Addisons Disease (AD) – 49 Symptoms and Signs, Prevalence, Prognosis, Treatment

What is Addisons Disease (AD)

Addisons Disease is a rare endocrine disorder. Usually this condition is chronic i nature. This disorder is due to autoimmune destruction of a structure in a gland in the body known as adrenal gland, this structure is the adrenal cortex.

This process leads to deficiency of certain hormones called glucocorticoid and mineralocorticoid.

Addisons Disease is also termed as the Autoimmune adrenalitis, but this term is usually to describe any form of a condition called chronic primary adrenal insufficiency (CPAI).

Synonyms

  • Autoimmune Addisons disease
  • Autoimmune adrenalitis
  • Classic Addisons disease
  • Primary Addisons disease

Prevalence

  • 1-5 / 10 000
  • 1/9,000-1/6,900 in the developed countries

Age of onset

  • All ages
  • The peak age of the onset of the disease is around 40 but it can occur at any age

Etiology

The etiology of Addisons Disease is of autoimmune origin. AD is due the autoimmune destruction of the adrenal cortex.

Mandatory Symptoms (100% present)

  • Hypocortisolemia 
  • Primary adrenal insufficiency 

Very Common Symptoms (80%-98%)

  • Abdominal pain 
  • Anorexia 
  • Autoimmunity 
  • Constipation 
  • Diarrhea 
  • Failure to thrive 
  • Fatigue 
  • Hyperpigmentation of the skin 
  • Hypotension 
  • Increased circulating ACTH level 
  • Muscle weakness 
  • Nausea and vomiting 
  • Weight loss 

Common Symptoms (30%-79%)

  • Androgen insufficiency 
  • Decreased circulating aldosterone level 
  • Decreased urinary potassium 
  • Hyperkalemia 
  • Hyperkalemic metabolic acidosis 
  • Hyperuricemia 
  • Hyponatremia 
  • Increased circulating renin level 
  • Normocytic anemia 
  • Renal salt wasting

Occasional Symptoms (5%-29%)

  • Adrenal calcification 
  • Adrenal hypoplasia 
  • Arthralgia 
  • Celiac disease 
  • Decreased female libido 
  • Delayed puberty 
  • Dry skin 
  • Generalized bone demineralization 
  • Hashimoto thyroiditis 
  • Hypercalcemia 
  • Hypoglycemia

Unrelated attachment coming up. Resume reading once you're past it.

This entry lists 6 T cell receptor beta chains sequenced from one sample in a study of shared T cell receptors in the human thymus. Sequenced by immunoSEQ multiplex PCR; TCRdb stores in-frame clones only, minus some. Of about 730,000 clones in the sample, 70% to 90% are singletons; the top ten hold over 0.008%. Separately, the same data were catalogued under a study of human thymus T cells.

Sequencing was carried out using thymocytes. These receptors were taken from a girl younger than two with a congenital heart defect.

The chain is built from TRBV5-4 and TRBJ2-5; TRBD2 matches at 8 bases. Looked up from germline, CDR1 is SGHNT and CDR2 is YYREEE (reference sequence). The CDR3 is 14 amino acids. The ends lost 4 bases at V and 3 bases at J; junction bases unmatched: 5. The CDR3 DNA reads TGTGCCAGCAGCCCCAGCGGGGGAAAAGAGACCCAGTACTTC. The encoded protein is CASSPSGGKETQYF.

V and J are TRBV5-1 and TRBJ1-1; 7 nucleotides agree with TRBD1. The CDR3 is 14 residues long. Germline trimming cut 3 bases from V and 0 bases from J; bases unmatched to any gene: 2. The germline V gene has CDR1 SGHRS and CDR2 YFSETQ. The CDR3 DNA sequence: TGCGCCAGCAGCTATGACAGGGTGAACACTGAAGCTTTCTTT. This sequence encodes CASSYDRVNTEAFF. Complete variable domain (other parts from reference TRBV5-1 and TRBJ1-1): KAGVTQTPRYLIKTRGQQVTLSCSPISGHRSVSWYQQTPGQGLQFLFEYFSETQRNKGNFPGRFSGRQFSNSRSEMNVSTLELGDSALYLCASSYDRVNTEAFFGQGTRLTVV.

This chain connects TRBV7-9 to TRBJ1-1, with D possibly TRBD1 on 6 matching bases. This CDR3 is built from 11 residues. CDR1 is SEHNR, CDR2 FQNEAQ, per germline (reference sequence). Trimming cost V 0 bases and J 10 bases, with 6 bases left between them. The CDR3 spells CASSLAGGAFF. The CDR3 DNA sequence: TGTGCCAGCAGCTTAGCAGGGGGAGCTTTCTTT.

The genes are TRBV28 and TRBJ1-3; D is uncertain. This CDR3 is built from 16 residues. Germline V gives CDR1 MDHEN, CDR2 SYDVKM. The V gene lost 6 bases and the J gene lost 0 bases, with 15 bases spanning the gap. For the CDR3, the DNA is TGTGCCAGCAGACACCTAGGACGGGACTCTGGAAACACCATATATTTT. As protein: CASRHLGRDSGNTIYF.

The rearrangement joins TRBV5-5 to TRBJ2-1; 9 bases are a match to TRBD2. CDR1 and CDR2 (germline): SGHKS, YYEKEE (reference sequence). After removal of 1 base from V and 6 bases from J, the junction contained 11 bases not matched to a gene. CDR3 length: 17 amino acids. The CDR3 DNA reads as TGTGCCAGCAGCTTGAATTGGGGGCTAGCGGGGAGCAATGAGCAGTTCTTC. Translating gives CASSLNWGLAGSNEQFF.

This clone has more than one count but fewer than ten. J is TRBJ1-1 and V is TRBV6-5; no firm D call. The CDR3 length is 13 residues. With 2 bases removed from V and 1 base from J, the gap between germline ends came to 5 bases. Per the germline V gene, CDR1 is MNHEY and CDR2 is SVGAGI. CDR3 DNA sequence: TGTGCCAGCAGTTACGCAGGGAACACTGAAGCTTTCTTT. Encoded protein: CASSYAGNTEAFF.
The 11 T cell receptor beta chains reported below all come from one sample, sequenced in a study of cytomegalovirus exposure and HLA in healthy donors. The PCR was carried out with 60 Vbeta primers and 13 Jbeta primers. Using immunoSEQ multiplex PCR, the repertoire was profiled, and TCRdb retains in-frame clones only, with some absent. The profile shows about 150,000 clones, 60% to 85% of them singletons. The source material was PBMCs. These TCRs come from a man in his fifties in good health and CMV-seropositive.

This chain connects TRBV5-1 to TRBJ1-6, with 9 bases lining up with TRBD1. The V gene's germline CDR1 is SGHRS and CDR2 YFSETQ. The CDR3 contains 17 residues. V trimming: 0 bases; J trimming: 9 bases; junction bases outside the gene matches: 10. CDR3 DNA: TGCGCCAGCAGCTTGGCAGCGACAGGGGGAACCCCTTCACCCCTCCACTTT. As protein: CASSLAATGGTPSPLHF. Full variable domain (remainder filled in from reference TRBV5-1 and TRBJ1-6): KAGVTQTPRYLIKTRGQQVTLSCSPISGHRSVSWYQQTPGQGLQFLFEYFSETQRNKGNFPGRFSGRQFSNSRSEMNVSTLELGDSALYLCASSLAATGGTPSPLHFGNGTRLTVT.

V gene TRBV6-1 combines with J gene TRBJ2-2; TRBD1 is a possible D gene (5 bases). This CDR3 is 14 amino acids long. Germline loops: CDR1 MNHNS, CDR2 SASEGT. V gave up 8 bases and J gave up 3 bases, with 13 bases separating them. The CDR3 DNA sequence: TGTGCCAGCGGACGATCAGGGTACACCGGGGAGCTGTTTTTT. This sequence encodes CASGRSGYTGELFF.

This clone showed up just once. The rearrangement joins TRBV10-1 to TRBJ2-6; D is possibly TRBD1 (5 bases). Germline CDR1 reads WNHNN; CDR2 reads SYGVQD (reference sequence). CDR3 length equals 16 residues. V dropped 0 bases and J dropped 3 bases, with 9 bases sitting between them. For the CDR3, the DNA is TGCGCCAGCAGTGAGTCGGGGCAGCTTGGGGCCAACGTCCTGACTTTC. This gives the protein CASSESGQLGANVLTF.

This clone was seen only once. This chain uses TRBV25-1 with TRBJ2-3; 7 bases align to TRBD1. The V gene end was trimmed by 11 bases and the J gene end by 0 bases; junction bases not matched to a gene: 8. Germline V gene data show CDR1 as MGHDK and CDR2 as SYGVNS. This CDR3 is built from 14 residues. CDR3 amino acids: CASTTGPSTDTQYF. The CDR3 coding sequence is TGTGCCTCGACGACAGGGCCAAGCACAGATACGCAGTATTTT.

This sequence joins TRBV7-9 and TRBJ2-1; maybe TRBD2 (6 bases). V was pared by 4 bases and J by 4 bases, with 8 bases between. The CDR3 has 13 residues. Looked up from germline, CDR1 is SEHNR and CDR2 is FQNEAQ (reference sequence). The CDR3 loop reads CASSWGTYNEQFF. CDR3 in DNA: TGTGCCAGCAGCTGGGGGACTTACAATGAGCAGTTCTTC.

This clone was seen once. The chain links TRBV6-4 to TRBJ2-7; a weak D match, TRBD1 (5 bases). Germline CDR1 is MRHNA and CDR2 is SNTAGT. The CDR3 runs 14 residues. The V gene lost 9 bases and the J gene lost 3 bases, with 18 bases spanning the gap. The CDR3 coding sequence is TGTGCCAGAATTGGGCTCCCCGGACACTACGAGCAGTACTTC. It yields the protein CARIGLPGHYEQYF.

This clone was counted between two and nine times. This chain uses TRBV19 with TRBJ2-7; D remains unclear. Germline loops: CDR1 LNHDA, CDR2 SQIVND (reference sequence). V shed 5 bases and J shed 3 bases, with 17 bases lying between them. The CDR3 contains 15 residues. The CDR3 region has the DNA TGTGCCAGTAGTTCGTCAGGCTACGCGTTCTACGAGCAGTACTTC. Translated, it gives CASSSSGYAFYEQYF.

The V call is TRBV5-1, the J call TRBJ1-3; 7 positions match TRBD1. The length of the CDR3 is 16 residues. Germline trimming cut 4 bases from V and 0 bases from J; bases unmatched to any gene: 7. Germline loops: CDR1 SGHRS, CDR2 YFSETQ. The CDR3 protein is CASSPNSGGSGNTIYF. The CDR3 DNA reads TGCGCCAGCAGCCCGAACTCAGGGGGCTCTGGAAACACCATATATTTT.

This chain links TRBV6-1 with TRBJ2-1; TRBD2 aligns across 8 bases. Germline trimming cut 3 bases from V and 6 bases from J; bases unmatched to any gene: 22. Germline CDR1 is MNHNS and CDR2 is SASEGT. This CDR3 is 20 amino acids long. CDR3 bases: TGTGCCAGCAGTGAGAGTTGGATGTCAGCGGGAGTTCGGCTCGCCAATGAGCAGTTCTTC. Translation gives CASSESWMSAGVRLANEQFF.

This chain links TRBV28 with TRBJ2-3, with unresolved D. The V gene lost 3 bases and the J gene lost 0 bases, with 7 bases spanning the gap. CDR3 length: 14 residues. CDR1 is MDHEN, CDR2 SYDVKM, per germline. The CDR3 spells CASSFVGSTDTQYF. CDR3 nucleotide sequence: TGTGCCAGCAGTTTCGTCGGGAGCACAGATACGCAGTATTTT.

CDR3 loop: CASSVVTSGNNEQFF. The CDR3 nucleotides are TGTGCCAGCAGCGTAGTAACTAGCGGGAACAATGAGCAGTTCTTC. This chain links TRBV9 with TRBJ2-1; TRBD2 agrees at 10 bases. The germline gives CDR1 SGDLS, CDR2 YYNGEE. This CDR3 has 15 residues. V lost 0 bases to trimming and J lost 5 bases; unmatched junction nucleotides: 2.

• Hypoparathyroidism 
  • Orthostatic hypotension 
  • Premature ovarian insufficiency 
  • Primary ovarian failure 
  • Salt craving 
  • Seizures 
  • Sparse axillary hair 
  • Type I diabetes mellitus 
  • Vertigo 
  • Vitiligo 

Rare Symptoms (4%-1%)

  • Primary testicular failure 
  • Thiamine responsive megaloblastic anemia 
  • Thymoma

Prognosis

  • Unfortunately, there is no cure for AD.
  • The good news is the prognosis is good with proper treatment, precautions and care.
  • Normally life expectancy is not reduced.
  • Addisons Disease is only life threatening when ignored.

Treatment of Addisons Disease

  • Usually the Management of AD is life long and requires a multidisciplinary approach.
  • Oral hydrocortisone with doses of 10-25 mg daily in 2-3 doses. This Glucocorticoid replacement is given to help mimic the physiological cortisol pattern of secretion in the body.
  • Normally, Oral fludrocortisone may be given to replace mineralocorticoid hormones.
  • Another optional treatment is the replacement of Dehydroepiandrosterone.
  • The levels of Glucocorticoids doses can be adjusted during times of stress.
  • How to monitor an maintain the doses of hydrocortisone – The best method is to assess the requirements of the doses based on the clinical examination of the affected, also taking into consideration the responses from the individual, and their well-being. Additionally, checking any presence of signs of over-replacement or under-replacement.
  • Detection of the activity of a compound in the body known as plasma renin is very beneficial to optimize the dose of fludrocortisone.
  • Regular monitoring of the Growth and development in children is mandatory.
  • In case of suspected adrenal crisis, it is advisable for the affected to carry with them a ready to inject hormone called hydrocortisone preparation and also carry a medical alert card.
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